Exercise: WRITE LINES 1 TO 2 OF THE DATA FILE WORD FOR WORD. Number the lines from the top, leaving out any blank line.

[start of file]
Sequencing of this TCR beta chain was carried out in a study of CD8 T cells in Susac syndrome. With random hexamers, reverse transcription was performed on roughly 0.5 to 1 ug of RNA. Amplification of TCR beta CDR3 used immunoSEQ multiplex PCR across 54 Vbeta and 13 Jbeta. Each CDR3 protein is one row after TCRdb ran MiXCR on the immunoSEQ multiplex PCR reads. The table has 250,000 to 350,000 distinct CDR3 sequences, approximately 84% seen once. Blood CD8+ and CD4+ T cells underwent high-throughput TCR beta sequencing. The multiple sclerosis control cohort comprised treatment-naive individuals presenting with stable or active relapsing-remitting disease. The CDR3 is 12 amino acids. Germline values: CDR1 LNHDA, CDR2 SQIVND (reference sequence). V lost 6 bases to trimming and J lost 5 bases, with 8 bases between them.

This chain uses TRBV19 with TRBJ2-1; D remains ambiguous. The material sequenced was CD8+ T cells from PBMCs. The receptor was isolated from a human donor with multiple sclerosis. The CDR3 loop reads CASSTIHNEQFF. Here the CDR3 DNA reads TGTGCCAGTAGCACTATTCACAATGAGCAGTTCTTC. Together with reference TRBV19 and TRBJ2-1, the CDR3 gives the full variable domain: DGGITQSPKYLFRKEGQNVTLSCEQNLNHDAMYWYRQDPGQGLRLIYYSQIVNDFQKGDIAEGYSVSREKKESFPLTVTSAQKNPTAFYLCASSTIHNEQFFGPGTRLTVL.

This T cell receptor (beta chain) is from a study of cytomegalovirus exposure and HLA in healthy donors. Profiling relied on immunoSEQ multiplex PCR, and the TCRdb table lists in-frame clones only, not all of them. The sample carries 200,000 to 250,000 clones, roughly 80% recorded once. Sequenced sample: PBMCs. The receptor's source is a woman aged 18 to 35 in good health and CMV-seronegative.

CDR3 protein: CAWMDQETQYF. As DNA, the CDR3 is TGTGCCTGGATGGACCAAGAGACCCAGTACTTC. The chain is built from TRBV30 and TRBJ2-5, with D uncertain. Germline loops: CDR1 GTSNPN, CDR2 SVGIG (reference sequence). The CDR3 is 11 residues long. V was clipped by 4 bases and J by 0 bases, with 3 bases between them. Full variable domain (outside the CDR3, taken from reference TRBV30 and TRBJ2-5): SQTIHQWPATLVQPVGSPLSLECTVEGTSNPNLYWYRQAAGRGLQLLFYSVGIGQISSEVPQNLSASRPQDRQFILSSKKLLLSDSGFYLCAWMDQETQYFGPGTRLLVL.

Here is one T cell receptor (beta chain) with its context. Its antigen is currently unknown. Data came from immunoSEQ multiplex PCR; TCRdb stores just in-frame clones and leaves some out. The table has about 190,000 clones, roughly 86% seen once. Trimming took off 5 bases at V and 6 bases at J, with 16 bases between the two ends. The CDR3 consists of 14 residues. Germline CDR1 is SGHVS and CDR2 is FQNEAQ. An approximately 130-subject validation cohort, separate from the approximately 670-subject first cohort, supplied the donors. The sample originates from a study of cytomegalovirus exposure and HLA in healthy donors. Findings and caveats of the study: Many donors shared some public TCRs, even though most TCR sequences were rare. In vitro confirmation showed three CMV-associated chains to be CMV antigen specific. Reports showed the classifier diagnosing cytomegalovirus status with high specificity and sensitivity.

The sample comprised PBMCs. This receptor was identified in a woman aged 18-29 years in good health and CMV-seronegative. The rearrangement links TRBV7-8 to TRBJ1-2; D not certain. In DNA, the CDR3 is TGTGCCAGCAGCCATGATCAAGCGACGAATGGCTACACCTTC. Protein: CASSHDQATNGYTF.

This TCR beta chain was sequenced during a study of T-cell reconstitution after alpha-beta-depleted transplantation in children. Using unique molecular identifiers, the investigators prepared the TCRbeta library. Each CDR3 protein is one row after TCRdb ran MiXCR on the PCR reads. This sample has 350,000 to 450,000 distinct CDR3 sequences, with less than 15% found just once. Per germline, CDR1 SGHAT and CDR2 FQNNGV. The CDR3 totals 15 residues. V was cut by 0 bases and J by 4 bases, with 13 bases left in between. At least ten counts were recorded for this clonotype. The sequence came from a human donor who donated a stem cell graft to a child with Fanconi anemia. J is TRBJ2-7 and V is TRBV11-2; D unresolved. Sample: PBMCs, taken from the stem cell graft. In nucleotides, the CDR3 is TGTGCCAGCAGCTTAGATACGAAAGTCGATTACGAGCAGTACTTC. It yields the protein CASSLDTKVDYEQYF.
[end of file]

Sequencing of this TCR beta chain was carried out in a study of CD8 T cells in Susac syndrome. With random hexamers, reverse transcription was performed on roughly 0.5 to 1 ug of RNA. Amplification of TCR beta CDR3 used immunoSEQ multiplex PCR across 54 Vbeta and 13 Jbeta. Each CDR3 protein is one row after TCRdb ran MiXCR on the immunoSEQ multiplex PCR reads. The table has 250,000 to 350,000 distinct CDR3 sequences, approximately 84% seen once. Blood CD8+ and CD4+ T cells underwent high-throughput TCR beta sequencing. The multiple sclerosis control cohort comprised treatment-naive individuals presenting with stable or active relapsing-remitting disease. The CDR3 is 12 amino acids. Germline values: CDR1 LNHDA, CDR2 SQIVND (reference sequence). V lost 6 bases to trimming and J lost 5 bases, with 8 bases between them.

This chain uses TRBV19 with TRBJ2-1; D remains ambiguous. The material sequenced was CD8+ T cells from PBMCs. The receptor was isolated from a human donor with multiple sclerosis. The CDR3 loop reads CASSTIHNEQFF. Here the CDR3 DNA reads TGTGCCAGTAGCACTATTCACAATGAGCAGTTCTTC. Together with reference TRBV19 and TRBJ2-1, the CDR3 gives the full variable domain: DGGITQSPKYLFRKEGQNVTLSCEQNLNHDAMYWYRQDPGQGLRLIYYSQIVNDFQKGDIAEGYSVSREKKESFPLTVTSAQKNPTAFYLCASSTIHNEQFFGPGTRLTVL.